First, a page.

A man who claims to be a senior South American counterterrorism official is charged in New York with attempting to provide material support to the Lebanese terrorist group Hizballah. In exchange for millions of dollars, Dino Bouterse agreed to let large numbers of alleged Hizballah operatives establish a permanent base in Suriname. From there, the Hizballah terrorists could launch attacks, including against American targets.
Bouterse hails from an influential political family – his father is the nation's president – and he claims to have served as Commander of Suriname's counterterrorism unit. He was willing to use his political connections to provide fraudulent Surinamese passports and visas to enable the purported Hizballah operatives to travel undercover from South America into the United States Bouterse also allegedly contemplated providing heavy weapons to the alleged operatives.
An earlier indictment in August charged Bouterse with conspiring to import cocaine to the United States. He was also charged with carrying and brandishing a rocket launcher. Bouterse was arrested in Panama in late August and extradited to the U.S. the same month.
According to that indictment, Bouterse and co-defendant Edmund Quincy Muntslag met at a Suriname government office in June with DEA informants posing as members of a Mexican drug cartel. There, Bouterse and Muntslag agreed to ship drugs from Suriname to the United States. Bouterse allegedly showed the informants a rocket launcher and a kilogram of cocaine.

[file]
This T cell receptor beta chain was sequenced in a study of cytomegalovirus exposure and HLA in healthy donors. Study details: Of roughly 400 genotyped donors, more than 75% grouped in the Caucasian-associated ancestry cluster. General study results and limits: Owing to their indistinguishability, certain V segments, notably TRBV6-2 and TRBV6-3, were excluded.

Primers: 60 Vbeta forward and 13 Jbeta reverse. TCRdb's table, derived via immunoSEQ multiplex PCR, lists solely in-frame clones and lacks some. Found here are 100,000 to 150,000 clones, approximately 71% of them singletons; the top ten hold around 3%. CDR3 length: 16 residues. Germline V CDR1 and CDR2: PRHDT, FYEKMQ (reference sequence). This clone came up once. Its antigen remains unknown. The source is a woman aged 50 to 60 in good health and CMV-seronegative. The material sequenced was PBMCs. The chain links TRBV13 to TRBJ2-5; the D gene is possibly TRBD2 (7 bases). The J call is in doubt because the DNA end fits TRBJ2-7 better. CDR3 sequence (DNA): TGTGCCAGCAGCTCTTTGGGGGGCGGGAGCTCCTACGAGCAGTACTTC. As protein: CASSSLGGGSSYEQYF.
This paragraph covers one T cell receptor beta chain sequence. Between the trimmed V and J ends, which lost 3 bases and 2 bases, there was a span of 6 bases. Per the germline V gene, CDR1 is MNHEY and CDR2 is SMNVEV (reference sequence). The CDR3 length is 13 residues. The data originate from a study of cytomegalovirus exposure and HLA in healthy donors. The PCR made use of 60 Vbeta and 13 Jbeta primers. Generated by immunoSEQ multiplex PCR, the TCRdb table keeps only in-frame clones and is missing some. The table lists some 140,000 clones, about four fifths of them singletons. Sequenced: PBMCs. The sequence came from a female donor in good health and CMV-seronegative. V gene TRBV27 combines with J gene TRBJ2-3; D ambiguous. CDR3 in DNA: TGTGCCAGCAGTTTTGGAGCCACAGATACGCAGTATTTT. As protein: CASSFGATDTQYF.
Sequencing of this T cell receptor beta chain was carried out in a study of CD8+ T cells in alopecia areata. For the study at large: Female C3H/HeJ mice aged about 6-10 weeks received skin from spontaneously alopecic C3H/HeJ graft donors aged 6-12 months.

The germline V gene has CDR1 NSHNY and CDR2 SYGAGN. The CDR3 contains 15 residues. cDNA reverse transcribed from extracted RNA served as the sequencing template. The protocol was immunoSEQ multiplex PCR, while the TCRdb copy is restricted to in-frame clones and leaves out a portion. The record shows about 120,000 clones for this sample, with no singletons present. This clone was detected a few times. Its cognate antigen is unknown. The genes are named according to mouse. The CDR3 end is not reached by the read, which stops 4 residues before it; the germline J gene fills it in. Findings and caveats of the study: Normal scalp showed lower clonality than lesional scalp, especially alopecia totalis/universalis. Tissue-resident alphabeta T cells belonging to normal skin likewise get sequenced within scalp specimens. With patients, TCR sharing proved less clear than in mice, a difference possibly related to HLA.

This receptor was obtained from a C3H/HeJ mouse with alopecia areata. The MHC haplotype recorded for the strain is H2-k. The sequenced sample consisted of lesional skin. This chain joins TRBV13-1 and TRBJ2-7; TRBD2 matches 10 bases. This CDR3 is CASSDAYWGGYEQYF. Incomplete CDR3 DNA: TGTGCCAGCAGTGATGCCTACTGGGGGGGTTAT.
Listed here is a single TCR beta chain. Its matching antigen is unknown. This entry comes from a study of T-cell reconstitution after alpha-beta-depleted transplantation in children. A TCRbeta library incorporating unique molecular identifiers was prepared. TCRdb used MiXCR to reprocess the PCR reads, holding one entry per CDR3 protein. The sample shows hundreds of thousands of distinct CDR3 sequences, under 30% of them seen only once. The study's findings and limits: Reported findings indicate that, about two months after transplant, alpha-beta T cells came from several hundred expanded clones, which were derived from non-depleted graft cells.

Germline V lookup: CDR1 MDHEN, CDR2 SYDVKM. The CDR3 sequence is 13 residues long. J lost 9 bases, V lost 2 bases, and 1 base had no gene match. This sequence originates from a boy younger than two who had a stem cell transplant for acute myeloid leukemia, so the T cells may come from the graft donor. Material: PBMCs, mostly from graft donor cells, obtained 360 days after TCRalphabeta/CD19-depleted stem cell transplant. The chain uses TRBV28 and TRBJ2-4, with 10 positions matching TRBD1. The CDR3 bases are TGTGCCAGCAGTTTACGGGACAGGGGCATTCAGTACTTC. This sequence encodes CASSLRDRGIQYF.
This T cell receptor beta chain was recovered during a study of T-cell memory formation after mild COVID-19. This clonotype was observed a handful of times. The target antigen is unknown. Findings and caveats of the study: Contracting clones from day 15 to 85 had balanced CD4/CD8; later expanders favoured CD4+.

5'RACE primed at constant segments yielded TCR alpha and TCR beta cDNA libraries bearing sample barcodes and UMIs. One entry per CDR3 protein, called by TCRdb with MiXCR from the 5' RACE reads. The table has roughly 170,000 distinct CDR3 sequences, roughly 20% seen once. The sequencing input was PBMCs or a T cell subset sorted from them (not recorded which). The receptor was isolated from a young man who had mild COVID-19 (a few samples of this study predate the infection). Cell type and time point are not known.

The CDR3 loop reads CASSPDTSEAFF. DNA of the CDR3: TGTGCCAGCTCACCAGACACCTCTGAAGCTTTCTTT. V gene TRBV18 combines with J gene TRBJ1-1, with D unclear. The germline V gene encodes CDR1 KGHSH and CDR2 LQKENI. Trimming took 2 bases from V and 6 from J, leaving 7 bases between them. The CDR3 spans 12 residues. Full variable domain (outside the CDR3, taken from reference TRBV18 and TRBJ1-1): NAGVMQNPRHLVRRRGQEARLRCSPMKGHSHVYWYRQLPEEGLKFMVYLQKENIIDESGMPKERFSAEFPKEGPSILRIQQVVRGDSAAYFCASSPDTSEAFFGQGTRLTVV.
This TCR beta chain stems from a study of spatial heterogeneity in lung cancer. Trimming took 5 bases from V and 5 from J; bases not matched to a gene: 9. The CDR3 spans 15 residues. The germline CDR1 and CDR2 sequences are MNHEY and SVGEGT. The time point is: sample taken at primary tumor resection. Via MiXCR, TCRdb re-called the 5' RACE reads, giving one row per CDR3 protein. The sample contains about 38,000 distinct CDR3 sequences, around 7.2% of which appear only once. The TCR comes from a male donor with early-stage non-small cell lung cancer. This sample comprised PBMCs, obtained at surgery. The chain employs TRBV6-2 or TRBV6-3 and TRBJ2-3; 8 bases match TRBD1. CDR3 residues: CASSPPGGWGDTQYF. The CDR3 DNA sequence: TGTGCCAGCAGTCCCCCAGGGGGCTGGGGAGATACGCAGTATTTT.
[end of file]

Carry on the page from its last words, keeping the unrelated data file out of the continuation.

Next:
About a month later, Bouterse and Muntslag sent 10 kilograms of cocaine on a commercial flight flying out of Suriname as a test run. The cocaine was however intercepted by law enforcement officials after the flight departed Suriname.
Later in July, Bouterse met with one of the DEA informants in Europe and discussed hosting 30-60 Hizballah members. They could use Suriname for training and operations and also establish a Hizballah cell there to "act as a kind of personal armed force."
"We're going to need maybe 10 people who will stay permanently in Suriname. People that we can depend on and call up every second, any time…we need tough guys," the indictment says Bouterse told the informant. He added that "inside the country…we need a little fort that we can depend on. And we can call them at any time."
He also discussed opening bank accounts and purchasing property for the alleged Hizballah operatives in Suriname to facilitate their getting visas to travel to the United States. He said that everything was ready for the Hizballah members and that some "toys" (weapons) would be available for inspection upon their arrival in Suriname.
If convicted on all counts, Bouterse could face a prison sentence of 40 years to life.